In light of 2002’s monolithic Songs for the Deaf, 2000’s Rated R can’t help being viewed as a prologue, a test run of sorts for the fully realized artistic breakthrough that would follow. This isn’t to say that there’s anything about Rated R that’s sloppy or weak. Frontman and lead guitarist Josh Homme was clearly and impressively in command of an instrumentally superlative group, but it wasn’t until Songs for the Deaf that it was clear that Queens of the Stone Age were seizing their moment and ready for bigger crowds. Ridiculously hooky and heavy as it may be, Rated R finds QOTSA mostly concerned with entertaining themselves.
And as it turns out, that ain’t a bad thing at all. Maybe “Feel Good Hit of the Summer” was Homme’s sarcastic rebuke to the stoner rock tag that had been following him around since his days in Kyuss, but it’s amusing and fun to this day. Former bassist and Homme’s most vital muse (as it turns out), Nick Oliveri throws in a pair of his hilariously psychotic metal exercises (“Quick and to the Pointless”, “Tension Head”), and they provide a couple of much-appreciated late album diversions into less brooding territory.
But the real joys of Rated R come from the two areas where Queens of the Stone Age thrive: the groove-oriented, mid-tempo psychedelic jams, and colossal head-fucks full of spiraling guitars and dizzying drums. There are a number of highlights in the former category; “The Lost Art of Keeping A Secret” rides an insidious bass line to modern rock radio glory and “In the Fade” alternates between trippy, hypnotic verses and heavier choruses, expertly presided over by guest singer Mark Lanegan. As far as the more massive epics go, there’s the much beloved “Better Living Through Chemistry”, one of the best showcases for Homme’s instrumental dexterity. And the rest of the band perfectly augments Homme’s fleet fretwork, with Oliveri intuitively riding the ebb and flow of this schizophrenic monster.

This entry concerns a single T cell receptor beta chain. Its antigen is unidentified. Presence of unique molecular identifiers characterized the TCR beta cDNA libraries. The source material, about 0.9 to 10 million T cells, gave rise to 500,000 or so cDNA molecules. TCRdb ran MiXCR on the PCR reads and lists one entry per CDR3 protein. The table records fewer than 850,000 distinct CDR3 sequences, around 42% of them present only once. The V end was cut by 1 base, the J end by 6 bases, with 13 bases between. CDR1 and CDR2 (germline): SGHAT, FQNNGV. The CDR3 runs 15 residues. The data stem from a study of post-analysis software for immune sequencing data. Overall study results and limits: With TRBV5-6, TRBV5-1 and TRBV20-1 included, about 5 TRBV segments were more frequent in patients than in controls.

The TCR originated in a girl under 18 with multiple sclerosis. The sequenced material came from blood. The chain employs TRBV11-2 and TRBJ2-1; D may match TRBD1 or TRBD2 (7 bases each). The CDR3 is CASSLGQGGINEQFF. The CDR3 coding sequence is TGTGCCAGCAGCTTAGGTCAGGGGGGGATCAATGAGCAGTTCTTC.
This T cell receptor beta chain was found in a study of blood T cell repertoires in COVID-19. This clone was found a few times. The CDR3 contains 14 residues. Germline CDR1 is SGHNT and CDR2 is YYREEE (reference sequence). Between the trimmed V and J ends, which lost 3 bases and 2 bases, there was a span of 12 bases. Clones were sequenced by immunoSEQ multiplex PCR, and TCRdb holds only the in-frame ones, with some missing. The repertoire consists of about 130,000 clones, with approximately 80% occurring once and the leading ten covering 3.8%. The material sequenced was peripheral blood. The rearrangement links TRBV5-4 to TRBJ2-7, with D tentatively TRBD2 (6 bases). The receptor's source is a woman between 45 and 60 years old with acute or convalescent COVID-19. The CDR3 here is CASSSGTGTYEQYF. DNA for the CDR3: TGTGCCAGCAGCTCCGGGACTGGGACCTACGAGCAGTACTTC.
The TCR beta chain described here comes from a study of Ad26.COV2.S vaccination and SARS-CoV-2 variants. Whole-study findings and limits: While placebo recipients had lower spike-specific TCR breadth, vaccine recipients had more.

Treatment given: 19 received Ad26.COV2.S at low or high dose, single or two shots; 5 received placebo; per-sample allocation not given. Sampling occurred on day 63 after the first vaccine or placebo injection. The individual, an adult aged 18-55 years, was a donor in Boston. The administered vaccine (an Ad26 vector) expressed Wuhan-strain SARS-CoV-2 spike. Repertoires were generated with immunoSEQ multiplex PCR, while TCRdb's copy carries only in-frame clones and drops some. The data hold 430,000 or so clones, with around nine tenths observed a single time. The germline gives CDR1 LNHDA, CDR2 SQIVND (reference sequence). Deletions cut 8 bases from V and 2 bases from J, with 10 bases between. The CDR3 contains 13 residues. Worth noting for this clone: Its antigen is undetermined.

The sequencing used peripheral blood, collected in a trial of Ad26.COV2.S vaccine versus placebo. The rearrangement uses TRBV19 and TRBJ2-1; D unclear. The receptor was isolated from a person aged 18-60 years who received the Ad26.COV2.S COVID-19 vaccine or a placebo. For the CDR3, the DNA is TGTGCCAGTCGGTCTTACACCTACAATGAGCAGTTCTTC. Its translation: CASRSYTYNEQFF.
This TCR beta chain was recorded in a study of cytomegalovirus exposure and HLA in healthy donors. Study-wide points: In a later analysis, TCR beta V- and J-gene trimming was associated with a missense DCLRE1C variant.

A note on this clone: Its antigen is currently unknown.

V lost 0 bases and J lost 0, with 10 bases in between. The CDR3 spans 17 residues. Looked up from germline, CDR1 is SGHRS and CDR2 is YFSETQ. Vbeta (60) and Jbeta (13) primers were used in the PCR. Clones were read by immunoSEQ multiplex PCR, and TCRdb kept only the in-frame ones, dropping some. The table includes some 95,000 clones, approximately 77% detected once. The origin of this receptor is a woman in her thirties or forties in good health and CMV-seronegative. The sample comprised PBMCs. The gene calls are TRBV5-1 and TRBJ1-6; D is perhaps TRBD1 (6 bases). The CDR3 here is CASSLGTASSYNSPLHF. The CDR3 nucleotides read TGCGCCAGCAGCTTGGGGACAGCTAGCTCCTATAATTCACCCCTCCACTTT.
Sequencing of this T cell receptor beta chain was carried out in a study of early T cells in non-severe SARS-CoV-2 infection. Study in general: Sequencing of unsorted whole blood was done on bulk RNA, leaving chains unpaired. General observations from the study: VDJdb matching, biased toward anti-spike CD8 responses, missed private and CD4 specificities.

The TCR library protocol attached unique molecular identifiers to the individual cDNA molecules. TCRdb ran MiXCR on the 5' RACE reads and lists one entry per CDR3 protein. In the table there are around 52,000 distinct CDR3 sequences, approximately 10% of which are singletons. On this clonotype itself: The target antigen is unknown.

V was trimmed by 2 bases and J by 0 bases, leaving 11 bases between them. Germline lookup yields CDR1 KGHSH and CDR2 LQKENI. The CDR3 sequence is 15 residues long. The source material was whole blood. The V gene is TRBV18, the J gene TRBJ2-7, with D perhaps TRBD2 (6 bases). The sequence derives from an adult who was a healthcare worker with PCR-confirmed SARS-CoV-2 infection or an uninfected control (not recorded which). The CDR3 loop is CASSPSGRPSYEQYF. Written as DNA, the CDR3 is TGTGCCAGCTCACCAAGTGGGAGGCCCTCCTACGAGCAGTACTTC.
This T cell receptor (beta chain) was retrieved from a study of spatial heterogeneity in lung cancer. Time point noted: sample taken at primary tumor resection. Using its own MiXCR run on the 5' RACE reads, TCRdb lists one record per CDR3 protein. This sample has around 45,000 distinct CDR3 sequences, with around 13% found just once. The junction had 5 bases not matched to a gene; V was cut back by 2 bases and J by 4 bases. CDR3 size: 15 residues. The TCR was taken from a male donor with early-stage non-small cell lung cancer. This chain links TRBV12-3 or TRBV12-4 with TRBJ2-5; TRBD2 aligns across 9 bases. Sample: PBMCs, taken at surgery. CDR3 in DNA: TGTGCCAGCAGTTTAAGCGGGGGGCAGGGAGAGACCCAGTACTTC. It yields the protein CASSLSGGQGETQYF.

“Better Living Through Chemistry” alone justifies the reissue of Rated R, but there’s plenty of other highlights that I haven’t even mentioned (“Auto Pilot”, “Monsters in the Parasol”). With the exception of the mostly lumbering behemoth “I Think I Lost My Headache”,” Rated R is rarely boring. In fact, given the dearth of legitimately good hard rock music that has spanned from before Rated R’s release through to the current reissue, this album’s just about as refreshing today as it was in 2000.
The studio material on the bonus disc is clearly b-side fodder, but not in a disappointing way. There’s an entertaining spin on Carly Simon’s “You’re So Vain” (“You’re So Vague”), one of Homme’s many songs about trying to convince a woman to sleep with him (“Never Say Never”), and a lively cover of the Kinks’ “Who’ll Be the Next In Line”, all of which aren’t essential but are plenty enjoyable. The remainder of the bonus disc is largely devoted to a set at the 2000 Reading Festival which proves that QOTSA is almost as electric onstage as in the studio.
As usual with these reissues, the extras are there to provide longtime fans with an incentive to pick up another copy of an album they already own. But at least they’re decent extras, good enough to make the inevitable Songs for the Deaf reissue something to excitedly anticipate. Even if it hasn’t been very long since QOTSA’s creative peak, with Oliveri long gone from the band and Homme distracted by Them Crooked Vultures, we should be more than happy to indulge in some prime Queens of the Stone Age nostalgia.